Esk Pike and Bow Fell from Eskdale

Map: Esk Pike and and Bow Fell from Eskdale This is a long hard walk but a rewarding one, taking us into the wild upper reaches of Eskdale, and to the summit of Bow Fell, a dramatic pyramid of rock that tops one of the most distinctive of the Lakeland Fells.

Ascent: 3,250ft
Length: 11 miles
Map: The English Lakes - South Western Area (OS Explorer Map Active)
Last Walked: August 2010

We start from the small car park at the western end of Hardknott Pass, just before the road finally reachs the level ground in Eskdale.

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Bow Fell from Esk DaleFollow the road up-hill from the car park for a short distance, until reaching the end of the small patch of trees opposite it. At this point turn left onto a footpath. This path runs alongside the wood, crosses a stile and then emerges onto the open fellside at the start of the wild roadless part of Eskdale. Follow this path as it runs up the valley all the way to Lingcove Bridge.
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Cross Lingcove Bridge and follow the path as it climbs up alongside the River Esk, which at this point runs in a deep ravine to the left of the path.
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Scafell from the Upper EskEventually this steep climb ends. At this point the Esk swings sharply to the left, then curves around to the right, running below the impressive eastern crags of Scafell and Scafell Pike. Our path also turns sharply to the right, and continues to follow the river. This brings us to the Great Moss, a large and rather wet area. Luckily there is a dry route across most of this bog, using the Cam Spout Cragremains of an old stone wall. When this runs out follow the line of the Esk, which eventually begins to climb up towards Esk Hause, with Scafell Pike to the left and Esk Pike to the right. Once the river reduces in size cross over to the opposite bank, and follow the sometimes vague path that follows the river. This becomes clearer where it runs through an unexpectedly dramatic ravine, and eventually emerges onto flatter ground at Esk Hause.
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Esk Hause from the EskThis brings us to one of the busiest paths in the Lake District, and a constant stream of walkers can be seen to our left, following the path from Esk Hause to the Scafell Pike ridge. Ignore this busy path and instead turn right and follow the quieter but still clear path that climbs up to the summit of Esk Pike.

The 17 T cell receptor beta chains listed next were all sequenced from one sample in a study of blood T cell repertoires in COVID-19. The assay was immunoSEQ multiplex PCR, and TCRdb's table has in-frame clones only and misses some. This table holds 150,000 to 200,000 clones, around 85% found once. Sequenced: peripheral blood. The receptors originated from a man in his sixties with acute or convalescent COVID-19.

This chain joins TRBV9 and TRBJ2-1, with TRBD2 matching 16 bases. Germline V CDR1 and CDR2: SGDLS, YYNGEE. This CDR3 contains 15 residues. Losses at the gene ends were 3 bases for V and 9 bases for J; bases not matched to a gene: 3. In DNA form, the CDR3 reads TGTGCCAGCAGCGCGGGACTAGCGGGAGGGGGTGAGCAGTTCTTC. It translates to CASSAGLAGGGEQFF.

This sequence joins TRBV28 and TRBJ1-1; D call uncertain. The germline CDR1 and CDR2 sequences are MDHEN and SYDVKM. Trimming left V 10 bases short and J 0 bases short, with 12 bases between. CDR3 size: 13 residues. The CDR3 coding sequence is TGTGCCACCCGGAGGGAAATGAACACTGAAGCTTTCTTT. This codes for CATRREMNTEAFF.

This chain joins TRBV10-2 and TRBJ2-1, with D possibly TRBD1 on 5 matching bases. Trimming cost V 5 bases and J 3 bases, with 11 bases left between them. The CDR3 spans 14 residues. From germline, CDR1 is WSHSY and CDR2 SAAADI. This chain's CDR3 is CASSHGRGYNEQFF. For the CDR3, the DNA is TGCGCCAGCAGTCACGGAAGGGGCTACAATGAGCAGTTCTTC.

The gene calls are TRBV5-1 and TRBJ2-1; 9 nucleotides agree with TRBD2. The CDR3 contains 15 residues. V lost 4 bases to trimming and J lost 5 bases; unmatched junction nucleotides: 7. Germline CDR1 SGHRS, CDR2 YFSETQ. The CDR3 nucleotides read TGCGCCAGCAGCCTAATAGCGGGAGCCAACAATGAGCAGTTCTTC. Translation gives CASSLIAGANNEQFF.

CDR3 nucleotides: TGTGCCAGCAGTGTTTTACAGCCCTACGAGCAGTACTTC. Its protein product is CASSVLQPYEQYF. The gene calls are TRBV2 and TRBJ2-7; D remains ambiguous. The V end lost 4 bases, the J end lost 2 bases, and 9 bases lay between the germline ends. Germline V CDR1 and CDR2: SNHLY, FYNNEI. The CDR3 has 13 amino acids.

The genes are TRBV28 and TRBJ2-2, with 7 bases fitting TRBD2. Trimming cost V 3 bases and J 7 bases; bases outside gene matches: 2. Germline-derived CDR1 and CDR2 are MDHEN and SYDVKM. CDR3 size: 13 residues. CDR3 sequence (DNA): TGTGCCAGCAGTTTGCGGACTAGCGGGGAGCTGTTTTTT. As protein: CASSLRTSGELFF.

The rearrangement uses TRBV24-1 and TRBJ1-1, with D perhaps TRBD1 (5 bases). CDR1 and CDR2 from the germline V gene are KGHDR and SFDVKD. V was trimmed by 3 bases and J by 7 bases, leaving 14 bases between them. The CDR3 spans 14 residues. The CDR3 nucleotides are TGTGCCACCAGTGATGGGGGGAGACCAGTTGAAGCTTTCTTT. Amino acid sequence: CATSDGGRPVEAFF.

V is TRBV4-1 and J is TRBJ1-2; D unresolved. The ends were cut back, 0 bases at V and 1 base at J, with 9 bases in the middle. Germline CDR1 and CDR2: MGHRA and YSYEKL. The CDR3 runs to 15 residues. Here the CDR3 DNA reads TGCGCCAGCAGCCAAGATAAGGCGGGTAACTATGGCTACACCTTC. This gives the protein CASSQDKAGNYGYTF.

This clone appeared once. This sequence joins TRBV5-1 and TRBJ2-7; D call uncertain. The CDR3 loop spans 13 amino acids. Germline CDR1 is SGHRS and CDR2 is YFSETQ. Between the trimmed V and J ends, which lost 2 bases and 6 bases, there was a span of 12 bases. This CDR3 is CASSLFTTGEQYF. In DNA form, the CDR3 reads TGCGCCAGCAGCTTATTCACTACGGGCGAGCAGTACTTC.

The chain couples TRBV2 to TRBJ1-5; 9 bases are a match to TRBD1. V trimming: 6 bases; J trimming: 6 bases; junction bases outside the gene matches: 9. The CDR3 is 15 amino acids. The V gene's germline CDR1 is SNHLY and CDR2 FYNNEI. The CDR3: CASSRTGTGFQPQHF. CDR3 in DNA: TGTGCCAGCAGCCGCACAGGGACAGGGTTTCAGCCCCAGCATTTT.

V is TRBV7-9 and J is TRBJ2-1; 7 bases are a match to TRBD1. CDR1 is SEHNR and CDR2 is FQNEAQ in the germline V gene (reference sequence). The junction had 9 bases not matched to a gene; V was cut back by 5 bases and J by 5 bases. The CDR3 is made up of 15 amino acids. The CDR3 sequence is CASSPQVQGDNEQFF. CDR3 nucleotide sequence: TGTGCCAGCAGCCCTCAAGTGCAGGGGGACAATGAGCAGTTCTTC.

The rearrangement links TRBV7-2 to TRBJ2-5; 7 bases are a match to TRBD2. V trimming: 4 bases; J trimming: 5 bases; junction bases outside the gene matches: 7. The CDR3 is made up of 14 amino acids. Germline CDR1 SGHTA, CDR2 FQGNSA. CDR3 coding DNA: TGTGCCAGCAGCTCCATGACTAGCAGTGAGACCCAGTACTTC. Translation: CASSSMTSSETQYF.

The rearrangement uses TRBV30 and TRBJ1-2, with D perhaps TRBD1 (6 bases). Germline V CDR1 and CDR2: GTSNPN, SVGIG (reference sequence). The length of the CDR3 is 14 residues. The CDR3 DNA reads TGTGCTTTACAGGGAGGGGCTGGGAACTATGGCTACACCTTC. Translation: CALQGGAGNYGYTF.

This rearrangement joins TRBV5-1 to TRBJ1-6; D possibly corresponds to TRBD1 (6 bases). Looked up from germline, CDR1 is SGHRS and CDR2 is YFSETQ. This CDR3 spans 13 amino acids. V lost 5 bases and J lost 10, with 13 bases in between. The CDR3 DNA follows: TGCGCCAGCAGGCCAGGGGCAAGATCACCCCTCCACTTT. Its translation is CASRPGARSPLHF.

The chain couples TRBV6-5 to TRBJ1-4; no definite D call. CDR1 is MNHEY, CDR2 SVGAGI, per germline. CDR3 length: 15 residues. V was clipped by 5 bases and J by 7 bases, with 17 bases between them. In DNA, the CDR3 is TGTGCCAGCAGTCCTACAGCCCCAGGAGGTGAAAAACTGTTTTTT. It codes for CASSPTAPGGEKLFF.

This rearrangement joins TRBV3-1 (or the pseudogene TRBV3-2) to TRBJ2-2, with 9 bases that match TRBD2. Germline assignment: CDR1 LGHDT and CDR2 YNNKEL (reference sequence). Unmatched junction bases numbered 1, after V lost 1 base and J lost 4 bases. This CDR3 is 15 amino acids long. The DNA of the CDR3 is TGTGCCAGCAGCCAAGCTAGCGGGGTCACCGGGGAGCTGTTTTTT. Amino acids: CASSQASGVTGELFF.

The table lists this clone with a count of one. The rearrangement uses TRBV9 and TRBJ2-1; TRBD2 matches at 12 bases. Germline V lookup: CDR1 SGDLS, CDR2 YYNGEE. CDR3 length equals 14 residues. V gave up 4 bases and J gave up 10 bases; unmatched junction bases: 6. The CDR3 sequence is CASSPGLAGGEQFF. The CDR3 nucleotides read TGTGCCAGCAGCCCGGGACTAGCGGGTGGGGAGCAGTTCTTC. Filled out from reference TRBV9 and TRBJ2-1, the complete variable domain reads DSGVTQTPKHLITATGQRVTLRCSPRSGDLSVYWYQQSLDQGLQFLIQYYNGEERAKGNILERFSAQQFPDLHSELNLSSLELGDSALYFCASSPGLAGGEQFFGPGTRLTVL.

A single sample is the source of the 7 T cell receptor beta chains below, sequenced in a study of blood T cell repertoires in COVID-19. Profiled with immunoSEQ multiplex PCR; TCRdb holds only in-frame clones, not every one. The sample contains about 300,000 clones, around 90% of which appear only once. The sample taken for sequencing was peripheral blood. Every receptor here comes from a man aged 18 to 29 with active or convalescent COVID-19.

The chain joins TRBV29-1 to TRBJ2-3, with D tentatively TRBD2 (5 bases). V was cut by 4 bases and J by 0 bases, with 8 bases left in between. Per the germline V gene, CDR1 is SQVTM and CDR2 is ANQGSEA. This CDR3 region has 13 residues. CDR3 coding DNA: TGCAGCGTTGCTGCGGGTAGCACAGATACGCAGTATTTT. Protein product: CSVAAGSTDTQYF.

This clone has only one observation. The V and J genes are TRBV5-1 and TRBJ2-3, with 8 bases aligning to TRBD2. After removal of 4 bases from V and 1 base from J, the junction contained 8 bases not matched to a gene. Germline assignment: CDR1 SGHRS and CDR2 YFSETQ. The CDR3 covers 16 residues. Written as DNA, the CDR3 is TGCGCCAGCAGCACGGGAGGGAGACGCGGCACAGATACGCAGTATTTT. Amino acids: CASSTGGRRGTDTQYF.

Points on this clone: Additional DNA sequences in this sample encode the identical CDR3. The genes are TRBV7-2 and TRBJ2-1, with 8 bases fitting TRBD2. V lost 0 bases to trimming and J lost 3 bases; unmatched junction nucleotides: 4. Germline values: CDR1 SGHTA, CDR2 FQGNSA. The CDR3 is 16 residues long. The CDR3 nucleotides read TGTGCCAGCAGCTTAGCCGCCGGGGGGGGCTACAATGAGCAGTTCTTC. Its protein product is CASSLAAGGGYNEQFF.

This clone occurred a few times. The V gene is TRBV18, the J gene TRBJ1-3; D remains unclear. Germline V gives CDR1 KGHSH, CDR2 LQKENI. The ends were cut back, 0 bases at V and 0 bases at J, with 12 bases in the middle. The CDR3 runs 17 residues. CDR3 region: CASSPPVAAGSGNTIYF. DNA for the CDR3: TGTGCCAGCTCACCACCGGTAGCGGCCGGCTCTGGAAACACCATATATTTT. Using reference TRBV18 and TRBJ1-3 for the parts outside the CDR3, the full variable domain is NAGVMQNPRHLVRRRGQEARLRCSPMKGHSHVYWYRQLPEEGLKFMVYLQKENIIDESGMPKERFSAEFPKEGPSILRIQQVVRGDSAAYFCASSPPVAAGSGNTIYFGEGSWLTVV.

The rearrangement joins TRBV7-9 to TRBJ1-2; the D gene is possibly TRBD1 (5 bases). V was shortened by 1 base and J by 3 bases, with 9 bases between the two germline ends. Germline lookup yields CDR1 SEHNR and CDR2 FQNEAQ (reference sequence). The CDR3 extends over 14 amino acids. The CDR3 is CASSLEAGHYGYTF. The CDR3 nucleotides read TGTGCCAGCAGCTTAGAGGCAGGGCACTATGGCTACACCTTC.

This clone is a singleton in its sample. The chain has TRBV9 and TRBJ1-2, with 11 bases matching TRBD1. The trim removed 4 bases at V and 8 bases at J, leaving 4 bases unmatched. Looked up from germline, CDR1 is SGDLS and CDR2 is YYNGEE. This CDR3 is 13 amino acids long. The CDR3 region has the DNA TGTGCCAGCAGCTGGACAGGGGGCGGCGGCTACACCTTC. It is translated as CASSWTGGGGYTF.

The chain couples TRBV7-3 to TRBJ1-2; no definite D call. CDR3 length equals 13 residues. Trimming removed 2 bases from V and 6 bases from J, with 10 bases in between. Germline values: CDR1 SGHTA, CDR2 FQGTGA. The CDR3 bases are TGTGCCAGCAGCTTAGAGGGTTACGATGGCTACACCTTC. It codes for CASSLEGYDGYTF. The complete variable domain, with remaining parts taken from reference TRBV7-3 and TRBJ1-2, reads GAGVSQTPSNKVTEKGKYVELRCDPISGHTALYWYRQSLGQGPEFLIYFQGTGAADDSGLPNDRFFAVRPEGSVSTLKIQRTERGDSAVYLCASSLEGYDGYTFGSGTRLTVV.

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From the summit of Esk Pike continue along the path as it drops down to Ore Gap, then climbs up onto the northern ridge of Bow Fell. The path then turns south and climbs up this path to the summit of Bow Fell, a pyramid of rock apparently stacked on top of the fell,
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There are no real paths on the pyramid at the very top of Bow Fell. On a foggy day retrace your steps to get back onto the main summit plateau, then turn right and head across the plateau until you reach the footpath that runs east from the summit. On a clear day head down the eastern side of the pyramid (heading away from Scafell Pike) to reach the same path. Follow this path, which soon becomes very clear, as it runs past the Great Slab and then drops down a steep rocky staircase to Three Tarns.
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Eskdale from Three Tarns At Three Tarns turn right onto a faint path that begins to drop down into Eskdale. This path is reasonably clear under foot, heading generally to the left to cut across the lower slopes of Crinkle Crags. The path then reaches Lingcove Beck - follow the beck as it flows down the valley.
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This path eventually joins a rather clearer path at a T-junction. Turn right and follow the path that runs alongside Lingcove Beck, which now drops down over a series of impressive waterfalls.
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This path brings us back to Lingcove Bridge. This time stay on this side of the bridge and retrace your steps along our original path down Eskdale and back to the car park.

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